November 10, 2009

Thinking about going solo?

Here is a short article on things to think about if you are planning to open your own practice.

August 7, 2009

Going Solo?

The theme of the July issue of Law Practice Today is "Suddenly Solo." Offering information for those who choose to open a practice and those who may be suddenly thrust into that arena, the issue is available free at

March 10, 2008

From a new book: Solo By Choice

An excerpt from the new book, Solo by Choice: How to be the lawyer you always wanted to be, by Carolyn Elefant (Decision Books, Seattle, WA, 2008).

If you are considering solo practice, this excellent resource will help you through The Decision, Planning the Great Escape, The Practice, Marketing, and FAQs -- not surprisingly, they are all chapter headings.

The first section, "Six Reasons to Solo," will either inspire you to follow your dream, or settle your mind that solo isn't for you. The six reasons are:

1. Autonomy (freedom to chose cases; freedom in handling a case; freedom over the smallest matters);
2. Practical experience;
3. To feel like a lawyer;
4. Work flexibility;
5. To own, not loan, your talent;
6. Career satisfaction.

You may borrow a copy from the CPDC or you may purchase this from the publisher Decision Books.

April 22, 2007

Ode to Solo Practice

A Solo Experiment: Beginning a law practice.

Sasha E. Mackin graduated from the University of Minnesota Law School, and started Sasha Mackin Law in the summer of 2006, at

IT'S IMPOSSIBLE One of the first things you hear in law school with regard to starting your own practice is something along the lines of, "they're impossibly unpredictable,�? "it's too hard to start on your own,�? and "they're notorious for failing.�? At a lazy backyard party the summer of my 2L year, I heard low voices talk about a couple of friends who had bravely started their own firm but within a year they had split apart, and presumably split the losses as well. Suffice it to say, I thought my path, though precisely unclear that second summer, involved an offer somewhere perhaps working with a government entity, public interest organization, or at least something that was at its core, a law firm. I would have a supervisor and co-workers and a commute.

That never happened.

After graduation in 2005 I spent the summer like many of my friends; taking overly expensive Bar/Bri classes, procrastinating, and then studying constantly in a fear and caffeine-fueled final few weeks before the dreaded Bar exam. A saturated legal market in Minnesota meant that the 1990s expectation of an offer of stability and obscenely large starting salary your second summer was unrealistic for most. I was once sitting in my library carrel reading an article in a law journal, and although I can't recall the substance of the argument, I remember marveling at the descriptions of Texas law students receiving sometimes tens of thousands of dollars in incentive bonuses to join firms, and often even new cars. That wasn't going to be my fate; in part because I wished to stay in Minnesota and even extraordinarily successful firms here no longer hand out $140,000-plus starting salaries to new lawyers, and in part because I wasn't attracted to working for a large firm in the first place. My impetus for entering law school was an intricate mix of an interest in helping the disadvantaged, my experience working as a homicide investigator for the Washington D.C. Public Defender Service, and a childhood realization that I couldn't become a veterinarian because I did not excel at math.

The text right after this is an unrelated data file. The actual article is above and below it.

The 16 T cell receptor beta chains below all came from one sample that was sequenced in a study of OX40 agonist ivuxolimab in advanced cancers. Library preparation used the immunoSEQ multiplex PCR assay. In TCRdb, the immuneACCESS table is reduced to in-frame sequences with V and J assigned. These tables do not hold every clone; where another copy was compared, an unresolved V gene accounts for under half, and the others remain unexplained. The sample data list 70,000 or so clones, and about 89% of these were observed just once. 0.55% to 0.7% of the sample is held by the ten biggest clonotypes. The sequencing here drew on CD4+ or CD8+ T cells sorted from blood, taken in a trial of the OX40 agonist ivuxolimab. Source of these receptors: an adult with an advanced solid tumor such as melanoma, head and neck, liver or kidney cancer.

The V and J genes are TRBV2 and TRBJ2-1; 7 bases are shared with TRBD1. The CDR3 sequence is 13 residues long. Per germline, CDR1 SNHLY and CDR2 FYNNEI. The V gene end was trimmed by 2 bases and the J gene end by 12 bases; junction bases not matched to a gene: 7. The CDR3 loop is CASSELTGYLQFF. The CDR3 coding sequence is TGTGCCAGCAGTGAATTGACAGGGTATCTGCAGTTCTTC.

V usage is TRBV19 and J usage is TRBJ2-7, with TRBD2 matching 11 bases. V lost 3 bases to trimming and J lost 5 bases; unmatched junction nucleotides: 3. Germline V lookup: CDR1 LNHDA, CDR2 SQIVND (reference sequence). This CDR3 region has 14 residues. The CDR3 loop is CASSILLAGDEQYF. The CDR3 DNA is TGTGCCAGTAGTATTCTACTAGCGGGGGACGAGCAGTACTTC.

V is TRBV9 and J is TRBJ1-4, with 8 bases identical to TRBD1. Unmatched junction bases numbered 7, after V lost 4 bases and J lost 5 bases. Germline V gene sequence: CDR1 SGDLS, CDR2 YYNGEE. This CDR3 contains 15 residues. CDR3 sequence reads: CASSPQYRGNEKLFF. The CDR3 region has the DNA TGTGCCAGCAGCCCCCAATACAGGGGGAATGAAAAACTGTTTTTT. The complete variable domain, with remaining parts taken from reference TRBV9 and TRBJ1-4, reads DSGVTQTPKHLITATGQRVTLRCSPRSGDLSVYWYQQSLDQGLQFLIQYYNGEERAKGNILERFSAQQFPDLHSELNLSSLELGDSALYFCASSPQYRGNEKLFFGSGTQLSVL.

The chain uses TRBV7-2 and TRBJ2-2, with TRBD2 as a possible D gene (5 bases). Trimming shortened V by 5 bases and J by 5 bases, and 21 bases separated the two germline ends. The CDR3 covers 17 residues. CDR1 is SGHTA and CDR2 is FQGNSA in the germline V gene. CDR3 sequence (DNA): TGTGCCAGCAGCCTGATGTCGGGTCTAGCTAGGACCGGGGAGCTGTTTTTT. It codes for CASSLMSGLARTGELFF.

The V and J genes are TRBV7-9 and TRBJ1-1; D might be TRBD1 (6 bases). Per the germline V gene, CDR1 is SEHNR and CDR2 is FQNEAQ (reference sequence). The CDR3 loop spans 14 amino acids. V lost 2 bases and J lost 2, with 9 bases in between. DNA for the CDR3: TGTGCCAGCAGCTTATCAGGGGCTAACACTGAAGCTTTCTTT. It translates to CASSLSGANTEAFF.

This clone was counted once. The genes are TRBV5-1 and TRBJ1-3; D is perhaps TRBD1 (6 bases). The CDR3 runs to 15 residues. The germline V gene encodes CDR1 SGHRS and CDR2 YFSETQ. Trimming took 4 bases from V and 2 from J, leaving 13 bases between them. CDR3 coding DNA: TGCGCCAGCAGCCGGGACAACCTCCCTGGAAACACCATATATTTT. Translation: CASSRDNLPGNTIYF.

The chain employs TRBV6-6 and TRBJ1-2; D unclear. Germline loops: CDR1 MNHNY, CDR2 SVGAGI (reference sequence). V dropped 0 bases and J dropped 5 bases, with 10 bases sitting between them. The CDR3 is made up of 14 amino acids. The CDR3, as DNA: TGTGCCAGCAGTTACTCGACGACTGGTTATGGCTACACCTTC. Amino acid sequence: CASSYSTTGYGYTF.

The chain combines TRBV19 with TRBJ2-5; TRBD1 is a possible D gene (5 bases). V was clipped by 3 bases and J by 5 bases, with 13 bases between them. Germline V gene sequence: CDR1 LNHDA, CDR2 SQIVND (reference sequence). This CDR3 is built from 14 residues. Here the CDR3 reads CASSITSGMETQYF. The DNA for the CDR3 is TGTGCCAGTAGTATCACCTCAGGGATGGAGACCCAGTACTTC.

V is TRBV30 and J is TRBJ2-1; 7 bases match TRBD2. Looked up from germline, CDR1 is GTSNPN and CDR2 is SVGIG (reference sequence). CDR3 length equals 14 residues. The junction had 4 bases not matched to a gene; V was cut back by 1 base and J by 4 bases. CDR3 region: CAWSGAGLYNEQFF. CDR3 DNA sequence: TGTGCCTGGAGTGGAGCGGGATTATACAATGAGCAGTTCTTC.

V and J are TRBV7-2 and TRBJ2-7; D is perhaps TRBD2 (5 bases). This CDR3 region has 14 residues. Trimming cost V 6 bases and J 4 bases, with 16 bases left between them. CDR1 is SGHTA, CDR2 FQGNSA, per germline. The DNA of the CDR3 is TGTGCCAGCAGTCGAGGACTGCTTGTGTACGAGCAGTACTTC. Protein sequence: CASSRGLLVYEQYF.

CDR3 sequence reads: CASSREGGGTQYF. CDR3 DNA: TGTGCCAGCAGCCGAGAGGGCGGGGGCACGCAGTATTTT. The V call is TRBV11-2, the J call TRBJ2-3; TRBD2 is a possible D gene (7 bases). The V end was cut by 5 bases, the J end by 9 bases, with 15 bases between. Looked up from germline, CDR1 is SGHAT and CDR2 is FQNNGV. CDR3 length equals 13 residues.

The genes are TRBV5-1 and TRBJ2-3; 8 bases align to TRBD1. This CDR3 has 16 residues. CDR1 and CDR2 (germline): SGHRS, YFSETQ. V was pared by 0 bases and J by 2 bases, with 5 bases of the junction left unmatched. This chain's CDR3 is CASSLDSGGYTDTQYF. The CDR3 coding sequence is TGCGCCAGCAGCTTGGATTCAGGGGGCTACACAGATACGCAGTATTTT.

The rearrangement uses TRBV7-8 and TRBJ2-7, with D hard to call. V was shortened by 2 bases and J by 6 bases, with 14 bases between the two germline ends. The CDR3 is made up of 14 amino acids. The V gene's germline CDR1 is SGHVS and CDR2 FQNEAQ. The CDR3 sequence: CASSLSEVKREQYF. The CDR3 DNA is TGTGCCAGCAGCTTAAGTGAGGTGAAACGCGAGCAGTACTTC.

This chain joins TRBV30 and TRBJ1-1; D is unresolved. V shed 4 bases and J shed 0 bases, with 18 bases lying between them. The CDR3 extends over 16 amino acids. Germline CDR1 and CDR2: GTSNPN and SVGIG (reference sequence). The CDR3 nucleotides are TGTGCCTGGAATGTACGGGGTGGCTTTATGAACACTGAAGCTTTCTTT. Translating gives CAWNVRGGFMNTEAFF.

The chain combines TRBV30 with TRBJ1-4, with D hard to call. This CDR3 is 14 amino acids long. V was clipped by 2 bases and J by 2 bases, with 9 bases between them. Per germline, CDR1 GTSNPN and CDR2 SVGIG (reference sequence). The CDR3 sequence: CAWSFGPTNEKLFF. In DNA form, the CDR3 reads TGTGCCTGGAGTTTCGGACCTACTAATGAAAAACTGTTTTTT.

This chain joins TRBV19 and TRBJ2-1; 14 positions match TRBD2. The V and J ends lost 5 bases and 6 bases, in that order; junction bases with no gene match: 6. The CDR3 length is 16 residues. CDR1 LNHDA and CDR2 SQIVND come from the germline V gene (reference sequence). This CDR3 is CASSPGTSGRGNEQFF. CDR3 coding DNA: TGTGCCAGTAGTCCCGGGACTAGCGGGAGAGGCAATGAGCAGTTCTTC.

Like many of my colleagues who did not find positions prior to walking across the stage at graduation, post-Bar I applied to different opportunities from judicial clerking to small firms to Westlaw. In the midst of the tedium and frustration of applications, cover letters, and interviews, I was contacted by an immigration attorney to work on a project that would eventually lead to starting my own practice.

The catalyst for my law practice can be found in a series of fortunate events during law school. The first was taking immigration law class, rather by chance via our school's registration lottery system. Then the summer of my 2L year I found myself clerking for the Immigration Court in Bloomington, MN. As a 3L I participated in a year-long Immigration Clinic. My second semester I volunteered to write an appellate brief for a Clinic asylum client that had to be filed in three weeks. No one else wanted to work under that time crunch, but I figured in true student spirit that the payoff to taking the challenge was that I could get my clinic commitment out of the way and lighten my schedule my final semester. After all, hadn't I already managed to cram all of my classes into Tuesday-Thursday? Finishing an obligation early was a natural progression. What I hadn't expected was that I would win the appeal.

Continue reading "Ode to Solo Practice" »

February 8, 2006

Solo Practice: Where can I find out about it? What do I need to know?

Jay Foonberg is the Guru of Solo Practice. An author and widely regarded speaker, his first book, How to Start & Build A Law Practice, is a classic. ...

The ABA General Practice, Solo & Small Firm section has a great website and welcomes students with newletters and other resources.